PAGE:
Bulls, bears, Trump the talk of mining circus

Unstable times are great for the price of gold, and as permafrost melts, the extraction sector eyes warming Arctic as an opportunity to unlock its underlying riches



I’m writing from the 2017 Prospectors and Developers Association of Canada (PDAC) get-together, the mining industry’s annual convention that concluded in Toronto on March 8, and wondering what the world will look like in 2032.

The convention is a circus. The thousands of prospectors, developers, mining companies, financiers, analysts, consultants, politicians and other decision-makers from around the world, an expansive trade floor the size of multiple football fields and swanky cocktail and dinner receptions open a rare window on the belly of the beast and its impact on our -increasingly threatened planet.

The entire event is about the gazillions of dollars to be made from yanking the earth’s natural assets from the ground, so attendees are eager to hear about the metal riches of the western Tethyan Belt in eastern Europe.

Bulls and bears (and lessons learned from allocating capital to mineral-sector companies) are prominent here, and from presentations and conversations I get the sense they’re running amok in the China shop.

Analyst upon analyst attributes the fluctuating market prices of everything from nickel and copper to lithium and zinc to demand from Asia’s – and arguably the world’s – most powerful country. Donald Trump’s election has brought heightened uncertainty to global markets. His first few months in office have been marked by executive orders slashing regulations and expediting environmental assessments for infrastructure projects. Time will tell if he gets the wall he’s promised along the Mexican border.

Trump took the world stage at a time when citizens the world over were seething over seemingly self-serving political establishments. Here at the PDAC conference, he’s seen as both a boon and a loose cannon for business interests. Markets generally want certainty because it lets them plan ahead in relative safety. Yet gold markets thrive sensationally in unstable times because investors hoard the precious metal, anticipating a possible financial Armageddon. Expressing his own nuanced sentiment, a grizzled 82-year-old prospector tells me, “Trump and his lies are great – for the price of gold.”

At a session on climate change, the supply of forecasts is ample. Trouble is, the attention seems disproportionately weighted toward economic risks to companies and their projects rather than to the natural capital upon which human and other life depends.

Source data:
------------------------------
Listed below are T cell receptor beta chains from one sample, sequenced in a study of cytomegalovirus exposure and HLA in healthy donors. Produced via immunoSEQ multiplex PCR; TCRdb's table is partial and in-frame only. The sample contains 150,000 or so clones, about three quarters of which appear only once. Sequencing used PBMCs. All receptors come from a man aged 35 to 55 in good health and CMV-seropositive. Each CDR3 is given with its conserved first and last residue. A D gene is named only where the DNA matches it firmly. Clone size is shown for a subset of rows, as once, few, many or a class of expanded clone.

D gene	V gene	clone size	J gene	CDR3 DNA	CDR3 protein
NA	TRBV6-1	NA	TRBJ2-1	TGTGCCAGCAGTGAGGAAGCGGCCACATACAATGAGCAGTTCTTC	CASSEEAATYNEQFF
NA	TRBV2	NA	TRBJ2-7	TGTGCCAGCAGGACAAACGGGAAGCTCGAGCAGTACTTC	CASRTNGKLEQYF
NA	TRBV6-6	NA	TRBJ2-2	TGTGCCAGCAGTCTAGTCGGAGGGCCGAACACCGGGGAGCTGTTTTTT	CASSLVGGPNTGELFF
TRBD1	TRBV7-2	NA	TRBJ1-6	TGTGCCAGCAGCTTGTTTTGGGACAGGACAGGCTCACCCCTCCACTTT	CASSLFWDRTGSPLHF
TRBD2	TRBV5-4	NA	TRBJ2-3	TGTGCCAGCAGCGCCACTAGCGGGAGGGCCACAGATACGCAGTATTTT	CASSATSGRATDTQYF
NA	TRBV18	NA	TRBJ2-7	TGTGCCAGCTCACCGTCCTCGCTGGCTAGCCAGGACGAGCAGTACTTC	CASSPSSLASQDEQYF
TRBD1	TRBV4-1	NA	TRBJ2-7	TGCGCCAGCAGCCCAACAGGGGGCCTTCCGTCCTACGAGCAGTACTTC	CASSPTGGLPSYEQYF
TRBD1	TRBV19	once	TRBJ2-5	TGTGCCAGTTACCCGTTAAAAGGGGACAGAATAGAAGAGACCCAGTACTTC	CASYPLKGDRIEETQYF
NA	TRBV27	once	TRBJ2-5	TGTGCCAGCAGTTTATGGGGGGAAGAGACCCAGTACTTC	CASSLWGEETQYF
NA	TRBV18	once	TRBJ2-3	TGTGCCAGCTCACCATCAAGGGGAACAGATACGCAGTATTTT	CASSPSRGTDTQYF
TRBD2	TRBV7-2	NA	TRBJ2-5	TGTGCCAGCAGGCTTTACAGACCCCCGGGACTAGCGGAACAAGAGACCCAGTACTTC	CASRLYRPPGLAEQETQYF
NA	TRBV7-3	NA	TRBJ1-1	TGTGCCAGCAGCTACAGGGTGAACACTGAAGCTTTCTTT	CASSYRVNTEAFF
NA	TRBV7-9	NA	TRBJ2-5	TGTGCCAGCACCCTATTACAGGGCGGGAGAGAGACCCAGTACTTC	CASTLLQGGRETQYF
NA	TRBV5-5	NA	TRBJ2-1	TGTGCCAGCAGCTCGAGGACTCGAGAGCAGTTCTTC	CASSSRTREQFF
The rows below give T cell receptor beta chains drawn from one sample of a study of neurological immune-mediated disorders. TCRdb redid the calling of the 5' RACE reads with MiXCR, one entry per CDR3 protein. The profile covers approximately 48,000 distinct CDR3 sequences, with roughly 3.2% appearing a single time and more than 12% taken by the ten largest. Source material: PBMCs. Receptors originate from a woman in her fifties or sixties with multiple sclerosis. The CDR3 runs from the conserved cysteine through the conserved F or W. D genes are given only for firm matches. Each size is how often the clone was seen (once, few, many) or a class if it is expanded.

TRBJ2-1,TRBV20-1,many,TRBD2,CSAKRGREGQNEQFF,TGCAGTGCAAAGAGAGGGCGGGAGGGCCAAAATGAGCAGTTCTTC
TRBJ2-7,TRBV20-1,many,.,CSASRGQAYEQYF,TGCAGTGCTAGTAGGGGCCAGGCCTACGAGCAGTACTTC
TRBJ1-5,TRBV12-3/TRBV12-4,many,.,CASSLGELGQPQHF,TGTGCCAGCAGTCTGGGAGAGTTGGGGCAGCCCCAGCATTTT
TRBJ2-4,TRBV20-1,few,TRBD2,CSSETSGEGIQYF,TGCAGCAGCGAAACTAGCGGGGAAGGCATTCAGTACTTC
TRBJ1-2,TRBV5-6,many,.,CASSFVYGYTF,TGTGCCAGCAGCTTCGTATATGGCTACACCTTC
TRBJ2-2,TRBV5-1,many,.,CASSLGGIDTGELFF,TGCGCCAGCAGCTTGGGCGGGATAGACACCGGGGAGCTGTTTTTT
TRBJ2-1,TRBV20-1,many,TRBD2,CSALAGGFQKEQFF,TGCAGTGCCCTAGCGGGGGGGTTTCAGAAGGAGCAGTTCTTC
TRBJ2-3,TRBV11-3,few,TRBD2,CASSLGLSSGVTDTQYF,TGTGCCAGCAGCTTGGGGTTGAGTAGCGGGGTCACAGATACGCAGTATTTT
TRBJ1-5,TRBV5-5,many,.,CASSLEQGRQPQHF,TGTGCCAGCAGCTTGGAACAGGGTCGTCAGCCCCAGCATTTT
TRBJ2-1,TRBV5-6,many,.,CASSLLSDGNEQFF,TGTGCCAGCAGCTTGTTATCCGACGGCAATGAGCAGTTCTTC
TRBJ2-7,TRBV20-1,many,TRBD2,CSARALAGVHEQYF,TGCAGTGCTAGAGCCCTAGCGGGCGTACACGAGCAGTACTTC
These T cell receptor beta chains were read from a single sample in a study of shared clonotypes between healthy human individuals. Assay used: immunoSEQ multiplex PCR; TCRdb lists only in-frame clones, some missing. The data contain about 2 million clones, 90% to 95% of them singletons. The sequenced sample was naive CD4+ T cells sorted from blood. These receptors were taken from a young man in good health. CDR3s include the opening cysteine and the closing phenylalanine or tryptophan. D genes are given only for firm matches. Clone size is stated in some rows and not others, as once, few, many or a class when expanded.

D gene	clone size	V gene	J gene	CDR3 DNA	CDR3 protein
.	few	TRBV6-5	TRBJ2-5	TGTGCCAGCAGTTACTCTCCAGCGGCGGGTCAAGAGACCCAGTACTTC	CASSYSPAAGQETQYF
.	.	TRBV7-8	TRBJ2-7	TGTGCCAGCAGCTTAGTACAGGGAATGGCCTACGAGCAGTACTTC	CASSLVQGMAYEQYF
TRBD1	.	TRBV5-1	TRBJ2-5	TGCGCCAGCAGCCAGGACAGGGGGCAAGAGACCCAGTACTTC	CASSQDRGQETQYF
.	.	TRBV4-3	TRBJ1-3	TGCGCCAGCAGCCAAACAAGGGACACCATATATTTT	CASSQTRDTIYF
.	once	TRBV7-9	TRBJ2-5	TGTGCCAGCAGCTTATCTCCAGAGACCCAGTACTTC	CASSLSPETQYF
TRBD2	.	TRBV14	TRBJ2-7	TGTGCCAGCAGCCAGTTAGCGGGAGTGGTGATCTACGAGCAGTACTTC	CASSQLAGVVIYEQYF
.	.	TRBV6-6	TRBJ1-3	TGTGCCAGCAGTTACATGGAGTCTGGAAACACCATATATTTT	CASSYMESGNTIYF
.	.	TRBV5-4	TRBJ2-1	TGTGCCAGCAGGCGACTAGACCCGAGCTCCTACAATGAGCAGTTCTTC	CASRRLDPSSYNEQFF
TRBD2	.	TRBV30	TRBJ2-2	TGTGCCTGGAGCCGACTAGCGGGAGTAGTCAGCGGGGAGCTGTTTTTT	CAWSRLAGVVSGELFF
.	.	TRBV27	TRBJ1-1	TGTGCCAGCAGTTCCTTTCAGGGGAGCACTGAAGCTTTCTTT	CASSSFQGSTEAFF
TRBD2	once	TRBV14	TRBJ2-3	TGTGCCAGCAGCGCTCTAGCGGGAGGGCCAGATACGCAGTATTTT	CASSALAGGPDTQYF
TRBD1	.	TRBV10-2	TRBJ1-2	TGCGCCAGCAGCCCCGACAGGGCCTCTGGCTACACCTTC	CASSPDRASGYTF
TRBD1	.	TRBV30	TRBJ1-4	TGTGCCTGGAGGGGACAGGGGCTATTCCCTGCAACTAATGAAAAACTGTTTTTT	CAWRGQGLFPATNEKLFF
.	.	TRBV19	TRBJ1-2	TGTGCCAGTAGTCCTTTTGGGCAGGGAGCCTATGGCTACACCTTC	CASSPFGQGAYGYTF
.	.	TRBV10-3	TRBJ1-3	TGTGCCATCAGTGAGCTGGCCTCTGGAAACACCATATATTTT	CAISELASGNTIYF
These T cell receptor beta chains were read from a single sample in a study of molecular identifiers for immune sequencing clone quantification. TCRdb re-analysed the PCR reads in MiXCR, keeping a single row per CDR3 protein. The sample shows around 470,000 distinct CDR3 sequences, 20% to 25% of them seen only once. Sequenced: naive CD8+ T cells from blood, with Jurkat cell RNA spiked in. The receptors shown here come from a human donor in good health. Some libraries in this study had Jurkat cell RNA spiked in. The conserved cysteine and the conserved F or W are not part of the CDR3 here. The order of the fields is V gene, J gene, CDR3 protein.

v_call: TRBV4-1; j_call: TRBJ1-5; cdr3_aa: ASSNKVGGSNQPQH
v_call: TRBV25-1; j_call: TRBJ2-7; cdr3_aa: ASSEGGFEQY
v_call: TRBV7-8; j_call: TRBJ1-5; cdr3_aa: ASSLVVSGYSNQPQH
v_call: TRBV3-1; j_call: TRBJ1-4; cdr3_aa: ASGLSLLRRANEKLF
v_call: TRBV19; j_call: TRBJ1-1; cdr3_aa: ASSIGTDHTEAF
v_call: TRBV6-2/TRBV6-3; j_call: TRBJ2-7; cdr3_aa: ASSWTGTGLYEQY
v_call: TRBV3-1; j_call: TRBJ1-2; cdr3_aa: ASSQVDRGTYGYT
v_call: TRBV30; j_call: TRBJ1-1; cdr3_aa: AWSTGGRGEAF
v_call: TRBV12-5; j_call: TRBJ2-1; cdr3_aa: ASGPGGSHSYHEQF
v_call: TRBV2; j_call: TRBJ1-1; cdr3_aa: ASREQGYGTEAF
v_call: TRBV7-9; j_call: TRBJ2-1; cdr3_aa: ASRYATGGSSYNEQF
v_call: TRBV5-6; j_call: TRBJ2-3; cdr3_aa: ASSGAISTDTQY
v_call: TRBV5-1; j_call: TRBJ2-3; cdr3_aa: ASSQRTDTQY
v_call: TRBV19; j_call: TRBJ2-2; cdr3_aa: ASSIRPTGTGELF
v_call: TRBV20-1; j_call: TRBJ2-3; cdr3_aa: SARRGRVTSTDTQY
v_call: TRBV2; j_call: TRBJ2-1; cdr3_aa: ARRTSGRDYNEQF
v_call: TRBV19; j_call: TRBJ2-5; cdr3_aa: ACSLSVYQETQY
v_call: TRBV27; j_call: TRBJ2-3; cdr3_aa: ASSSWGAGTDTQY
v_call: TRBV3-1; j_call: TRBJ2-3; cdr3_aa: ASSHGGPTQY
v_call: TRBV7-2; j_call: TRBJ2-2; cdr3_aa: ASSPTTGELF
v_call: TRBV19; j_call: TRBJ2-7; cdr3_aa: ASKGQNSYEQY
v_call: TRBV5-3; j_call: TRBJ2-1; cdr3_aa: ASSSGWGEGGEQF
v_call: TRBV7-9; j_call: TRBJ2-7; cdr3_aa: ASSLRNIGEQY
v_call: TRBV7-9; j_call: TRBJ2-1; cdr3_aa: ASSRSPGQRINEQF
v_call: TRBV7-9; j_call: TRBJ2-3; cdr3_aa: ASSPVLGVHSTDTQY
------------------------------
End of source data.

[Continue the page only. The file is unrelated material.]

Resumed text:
Climate change is old news, the planet pockmarked by melting glaciers, thinning Arctic sea ice, flash floods, intense droughts and -erratic jet stream patterns.

Current projections suggest coastal cities like New Orleans and Miami could be swimming with the fishes within a century even if countries meet agreed-upon carbon emission targets. Yet political wrangling continues with the Kyoto, Copenhagen and Paris accords.

Not surprisingly, the climate change session focuses on ways to reduce the carbon footprint of mining for coal and other resources, even though their extraction, processing and eventual use actually hastens global warming. No one questions whether the earth can afford the oil sands and other unfettered extraction. But even as the permafrost melts and increasingly treacherous ice roads hamper access to northern locales, the extraction sector sees a warming Arctic as an opportunity to unlock its underlying riches.

Ironies notwithstanding, there are flashes of sincerity at the convention. From northern Ontario to Senegal, a handful of companies talk about seemingly genuine efforts to work with local communities to spread the wealth a little more evenly. But at best it’s nuance.

Chiefs from Canadian First Nations communities, which are between a rock and a hard place because of mounting poverty and suicides, pose for photo ops with company executives, signing formal agreements with an industry that has had Aboriginal people -arrested for exercising the right to say no under United Nations protocol of free, prior and informed consent.

Environmental activists try to enter the Convention Centre but are swiftly booted before they can unfurl banners decrying human rights abuses that occur when local communities resist mining operations.

Society needs the wherewithal to produce materials for everyday life. But human activity needs to be sustainable. Ordinary citizens are expected to flatten cardboard boxes for recycling even as coal companies flatten entire mountaintops for profit. 

Climate change science is clear. Yet governments and industry often collude to suppress those facts. The default setting, for now at least, is denial. A strong popular and political will is needed to rein in the miscreants who have, in effect, been given a licence to loot.    

news@nowtoronto.com | @nowtoronto

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